Cheaper mortgages could be on the way after central bank governors and regulators from the world's leading industrialised nations approved a new set of rules over the weekend to help prevent banking collapses.
The Basel II accord, as it is known, governs how much capital banking organisations must set aside to protect themselves against financial risks and sudden external shocks. The new rules are due to be phased in between the end of 2006 and 2007.
Banking experts said that one of the by-products of the new accord could be cheaper home loans because mortgage lending would be classed as lower risk under the Basel II framework and therefore lenders would be required to hold less capital in reserve.
Jane Leach, a partner in KPMG's financial services practice, said: "Mortgages will not get drastically cheaper overnight but we are likely to see the shaving of a few basis points off many lenders' standard mortgage rates within a year or two of the framework's introduction."
Unlike the original Basel I accord, introduced in 1988, the new framework directly links capital to risk and so the more advanced a bank's approach to risk management, the lower will be its capital requirements. The new framework also gives banks greater incentives to be more transparent in their public reporting.
The new framework was endorsed on Saturday night by central bank governors and heads of bank supervisory authorities from the Group of Ten countries meeting at the Bank for International Settlements in Basel, Switzerland. Disputes among members of the G10, particularly between the US and European countries, and concerns among banks about the costs of compliance had threatened to scupper the new accord more than once during years of protracted negotiations.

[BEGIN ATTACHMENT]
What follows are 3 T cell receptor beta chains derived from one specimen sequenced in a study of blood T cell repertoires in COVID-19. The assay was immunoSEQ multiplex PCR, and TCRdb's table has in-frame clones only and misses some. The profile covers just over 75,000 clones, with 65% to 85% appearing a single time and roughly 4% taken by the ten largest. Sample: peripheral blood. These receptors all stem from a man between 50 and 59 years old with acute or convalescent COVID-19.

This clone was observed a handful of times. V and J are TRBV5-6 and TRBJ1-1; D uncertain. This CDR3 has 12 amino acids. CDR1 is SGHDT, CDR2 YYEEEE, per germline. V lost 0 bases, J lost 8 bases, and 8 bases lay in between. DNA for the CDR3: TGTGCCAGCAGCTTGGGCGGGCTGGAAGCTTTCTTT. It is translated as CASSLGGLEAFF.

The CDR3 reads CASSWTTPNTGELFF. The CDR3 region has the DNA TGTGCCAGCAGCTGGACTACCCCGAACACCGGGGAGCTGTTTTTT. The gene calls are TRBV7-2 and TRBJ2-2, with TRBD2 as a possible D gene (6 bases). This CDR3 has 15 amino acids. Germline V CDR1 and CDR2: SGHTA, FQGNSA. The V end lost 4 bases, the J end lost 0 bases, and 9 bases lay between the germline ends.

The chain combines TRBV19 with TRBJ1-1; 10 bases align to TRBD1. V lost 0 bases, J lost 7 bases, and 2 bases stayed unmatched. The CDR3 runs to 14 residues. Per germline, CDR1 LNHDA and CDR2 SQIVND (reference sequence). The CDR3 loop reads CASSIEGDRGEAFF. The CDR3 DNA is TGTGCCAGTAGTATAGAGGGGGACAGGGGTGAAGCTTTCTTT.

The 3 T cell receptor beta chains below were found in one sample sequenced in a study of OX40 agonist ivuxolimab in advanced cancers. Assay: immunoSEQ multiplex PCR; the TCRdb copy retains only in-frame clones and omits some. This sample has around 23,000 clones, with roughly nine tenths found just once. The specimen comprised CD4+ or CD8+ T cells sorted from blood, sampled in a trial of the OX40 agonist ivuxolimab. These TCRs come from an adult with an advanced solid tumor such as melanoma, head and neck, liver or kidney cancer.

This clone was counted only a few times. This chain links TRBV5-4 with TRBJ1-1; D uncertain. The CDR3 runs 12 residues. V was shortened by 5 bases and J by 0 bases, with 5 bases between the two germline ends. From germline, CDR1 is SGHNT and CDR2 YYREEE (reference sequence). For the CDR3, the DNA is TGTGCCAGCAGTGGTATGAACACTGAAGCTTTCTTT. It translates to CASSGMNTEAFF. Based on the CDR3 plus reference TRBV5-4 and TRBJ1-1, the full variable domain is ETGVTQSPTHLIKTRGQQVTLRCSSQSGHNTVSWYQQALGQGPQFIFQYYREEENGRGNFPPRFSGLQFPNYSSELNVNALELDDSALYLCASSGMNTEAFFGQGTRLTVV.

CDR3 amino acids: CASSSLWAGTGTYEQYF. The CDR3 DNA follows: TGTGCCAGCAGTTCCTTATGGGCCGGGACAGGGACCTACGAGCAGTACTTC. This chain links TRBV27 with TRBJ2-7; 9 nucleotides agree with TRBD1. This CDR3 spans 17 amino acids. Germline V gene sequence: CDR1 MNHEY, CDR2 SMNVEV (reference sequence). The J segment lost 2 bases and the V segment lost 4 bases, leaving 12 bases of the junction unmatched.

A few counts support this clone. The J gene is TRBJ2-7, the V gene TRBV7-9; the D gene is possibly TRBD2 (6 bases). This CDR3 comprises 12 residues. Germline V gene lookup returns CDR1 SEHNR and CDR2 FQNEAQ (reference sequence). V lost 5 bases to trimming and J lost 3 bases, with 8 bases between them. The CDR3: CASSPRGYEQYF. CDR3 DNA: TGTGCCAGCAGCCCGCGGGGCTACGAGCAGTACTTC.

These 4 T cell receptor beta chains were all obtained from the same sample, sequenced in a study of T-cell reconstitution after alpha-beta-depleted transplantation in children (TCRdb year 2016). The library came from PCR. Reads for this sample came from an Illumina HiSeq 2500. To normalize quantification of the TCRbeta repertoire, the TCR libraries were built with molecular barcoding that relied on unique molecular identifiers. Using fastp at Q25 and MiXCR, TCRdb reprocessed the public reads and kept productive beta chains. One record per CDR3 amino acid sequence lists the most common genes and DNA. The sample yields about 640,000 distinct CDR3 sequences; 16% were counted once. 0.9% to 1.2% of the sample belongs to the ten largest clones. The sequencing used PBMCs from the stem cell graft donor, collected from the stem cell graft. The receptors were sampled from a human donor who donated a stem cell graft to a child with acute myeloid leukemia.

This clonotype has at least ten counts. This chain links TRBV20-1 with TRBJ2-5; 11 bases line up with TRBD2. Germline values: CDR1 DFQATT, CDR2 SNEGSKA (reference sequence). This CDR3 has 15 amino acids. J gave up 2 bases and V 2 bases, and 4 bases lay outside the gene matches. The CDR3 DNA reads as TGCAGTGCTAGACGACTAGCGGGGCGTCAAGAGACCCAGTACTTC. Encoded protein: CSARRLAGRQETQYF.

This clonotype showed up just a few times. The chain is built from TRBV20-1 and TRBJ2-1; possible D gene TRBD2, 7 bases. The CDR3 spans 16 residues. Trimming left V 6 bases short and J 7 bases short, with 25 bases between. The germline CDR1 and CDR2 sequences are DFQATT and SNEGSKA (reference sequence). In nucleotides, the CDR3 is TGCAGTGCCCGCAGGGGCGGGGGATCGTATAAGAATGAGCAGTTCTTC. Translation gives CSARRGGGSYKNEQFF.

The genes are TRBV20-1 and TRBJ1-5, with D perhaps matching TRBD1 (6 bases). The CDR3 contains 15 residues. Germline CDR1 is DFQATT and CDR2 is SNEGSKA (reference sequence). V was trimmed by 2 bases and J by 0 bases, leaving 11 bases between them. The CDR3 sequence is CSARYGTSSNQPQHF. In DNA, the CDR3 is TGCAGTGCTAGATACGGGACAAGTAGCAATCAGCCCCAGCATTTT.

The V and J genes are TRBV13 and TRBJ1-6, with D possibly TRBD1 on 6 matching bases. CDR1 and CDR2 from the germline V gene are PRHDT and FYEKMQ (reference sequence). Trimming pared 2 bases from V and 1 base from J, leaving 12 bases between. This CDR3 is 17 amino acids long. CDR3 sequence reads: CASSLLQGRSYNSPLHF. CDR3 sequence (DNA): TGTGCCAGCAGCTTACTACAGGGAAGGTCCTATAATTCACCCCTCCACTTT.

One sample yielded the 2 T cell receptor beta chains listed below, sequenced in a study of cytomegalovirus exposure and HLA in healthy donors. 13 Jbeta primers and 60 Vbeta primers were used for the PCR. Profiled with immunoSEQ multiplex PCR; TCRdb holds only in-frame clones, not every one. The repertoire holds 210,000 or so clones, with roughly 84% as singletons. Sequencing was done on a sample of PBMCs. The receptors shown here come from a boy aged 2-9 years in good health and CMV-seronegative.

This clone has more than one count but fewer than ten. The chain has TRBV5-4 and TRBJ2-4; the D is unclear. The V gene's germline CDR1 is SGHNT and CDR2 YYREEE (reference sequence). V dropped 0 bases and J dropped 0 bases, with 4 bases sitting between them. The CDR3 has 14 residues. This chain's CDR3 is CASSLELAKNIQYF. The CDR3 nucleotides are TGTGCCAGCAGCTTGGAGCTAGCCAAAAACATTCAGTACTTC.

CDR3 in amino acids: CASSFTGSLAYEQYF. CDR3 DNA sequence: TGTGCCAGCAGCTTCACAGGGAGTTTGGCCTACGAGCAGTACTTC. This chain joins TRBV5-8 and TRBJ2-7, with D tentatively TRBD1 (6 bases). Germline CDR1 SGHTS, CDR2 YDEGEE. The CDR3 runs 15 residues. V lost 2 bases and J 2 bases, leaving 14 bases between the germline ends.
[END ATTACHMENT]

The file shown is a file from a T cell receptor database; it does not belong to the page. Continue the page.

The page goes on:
Jean-Claude Trichet, the president of the European Central Bank and chairman of the G10 group, welcomed the new accord. "It will enhance banks' safety and soundness, strengthen the stability of the financial system as a whole and improve the financial sector's ability to serve as a source for sustainable growth for the broader economy," he said.
The new and more "risk-sensitive" approach to capital adequacy was generally welcomed. However, a number of observers said a lot would depend on whether the new rules were introduced uniformly by banking regulators in different countries.
KPMG said: "With many items in the framework still being open to national discretion, it is questionable whether there will be a level playing field on an international basis. In the UK, the signs are that the Financial Services Authority will be stricter than most in its interpretation. It would be a pity if UK institutions were put at a disadvantage as a result."Reuse content